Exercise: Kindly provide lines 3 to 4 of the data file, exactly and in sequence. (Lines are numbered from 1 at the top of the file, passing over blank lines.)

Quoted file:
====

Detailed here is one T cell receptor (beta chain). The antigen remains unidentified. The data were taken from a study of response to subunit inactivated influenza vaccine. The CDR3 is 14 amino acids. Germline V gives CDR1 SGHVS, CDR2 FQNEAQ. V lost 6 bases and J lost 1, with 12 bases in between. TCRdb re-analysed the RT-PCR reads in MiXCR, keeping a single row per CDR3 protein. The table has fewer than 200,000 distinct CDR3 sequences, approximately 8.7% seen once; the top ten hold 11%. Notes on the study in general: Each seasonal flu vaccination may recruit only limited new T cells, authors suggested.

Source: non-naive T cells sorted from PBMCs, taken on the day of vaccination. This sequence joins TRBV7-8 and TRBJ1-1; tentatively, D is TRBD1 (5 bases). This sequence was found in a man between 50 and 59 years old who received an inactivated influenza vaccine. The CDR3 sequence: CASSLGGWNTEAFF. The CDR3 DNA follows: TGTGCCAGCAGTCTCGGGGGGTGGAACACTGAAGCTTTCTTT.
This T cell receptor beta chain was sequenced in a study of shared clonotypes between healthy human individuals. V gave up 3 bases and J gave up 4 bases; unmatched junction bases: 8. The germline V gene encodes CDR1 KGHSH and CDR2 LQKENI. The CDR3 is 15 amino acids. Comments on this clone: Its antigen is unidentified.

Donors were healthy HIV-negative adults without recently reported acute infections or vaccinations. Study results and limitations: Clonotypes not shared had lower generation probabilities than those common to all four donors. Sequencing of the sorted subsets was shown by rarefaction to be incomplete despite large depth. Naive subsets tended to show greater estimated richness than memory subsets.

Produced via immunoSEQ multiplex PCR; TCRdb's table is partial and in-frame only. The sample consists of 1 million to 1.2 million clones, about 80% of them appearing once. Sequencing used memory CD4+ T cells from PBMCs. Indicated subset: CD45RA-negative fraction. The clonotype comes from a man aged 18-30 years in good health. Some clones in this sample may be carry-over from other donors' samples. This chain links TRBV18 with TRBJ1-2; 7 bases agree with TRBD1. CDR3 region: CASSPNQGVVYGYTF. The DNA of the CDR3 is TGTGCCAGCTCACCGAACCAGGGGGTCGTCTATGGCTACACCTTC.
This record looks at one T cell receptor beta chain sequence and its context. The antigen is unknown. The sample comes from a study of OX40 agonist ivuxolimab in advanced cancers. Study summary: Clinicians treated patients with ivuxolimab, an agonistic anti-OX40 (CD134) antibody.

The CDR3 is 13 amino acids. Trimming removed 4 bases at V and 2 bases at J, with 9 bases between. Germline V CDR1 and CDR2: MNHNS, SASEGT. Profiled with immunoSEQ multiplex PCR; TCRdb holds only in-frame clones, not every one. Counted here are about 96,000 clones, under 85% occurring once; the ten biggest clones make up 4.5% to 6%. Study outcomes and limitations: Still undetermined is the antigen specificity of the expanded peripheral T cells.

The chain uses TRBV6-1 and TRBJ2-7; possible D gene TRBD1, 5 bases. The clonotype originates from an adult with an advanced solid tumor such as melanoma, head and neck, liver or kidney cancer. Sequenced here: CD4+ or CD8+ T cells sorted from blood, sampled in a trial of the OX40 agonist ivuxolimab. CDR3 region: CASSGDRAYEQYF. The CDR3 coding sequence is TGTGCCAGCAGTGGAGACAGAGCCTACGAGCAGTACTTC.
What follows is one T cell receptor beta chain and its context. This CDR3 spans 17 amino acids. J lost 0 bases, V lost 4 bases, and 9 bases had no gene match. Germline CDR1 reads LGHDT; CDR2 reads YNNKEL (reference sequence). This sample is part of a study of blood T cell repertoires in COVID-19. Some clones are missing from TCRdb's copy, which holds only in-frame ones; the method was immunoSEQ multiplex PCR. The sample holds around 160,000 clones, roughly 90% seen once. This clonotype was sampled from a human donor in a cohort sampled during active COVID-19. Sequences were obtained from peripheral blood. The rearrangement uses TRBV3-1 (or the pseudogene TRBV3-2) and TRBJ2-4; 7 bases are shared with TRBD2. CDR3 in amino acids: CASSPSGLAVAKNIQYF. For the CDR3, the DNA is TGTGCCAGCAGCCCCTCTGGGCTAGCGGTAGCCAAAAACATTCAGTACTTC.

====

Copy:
This T cell receptor beta chain was sequenced in a study of shared clonotypes between healthy human individuals. V gave up 3 bases and J gave up 4 bases; unmatched junction bases: 8. The germline V gene encodes CDR1 KGHSH and CDR2 LQKENI. The CDR3 is 15 amino acids. Comments on this clone: Its antigen is unidentified.

Donors were healthy HIV-negative adults without recently reported acute infections or vaccinations. Study results and limitations: Clonotypes not shared had lower generation probabilities than those common to all four donors. Sequencing of the sorted subsets was shown by rarefaction to be incomplete despite large depth. Naive subsets tended to show greater estimated richness than memory subsets.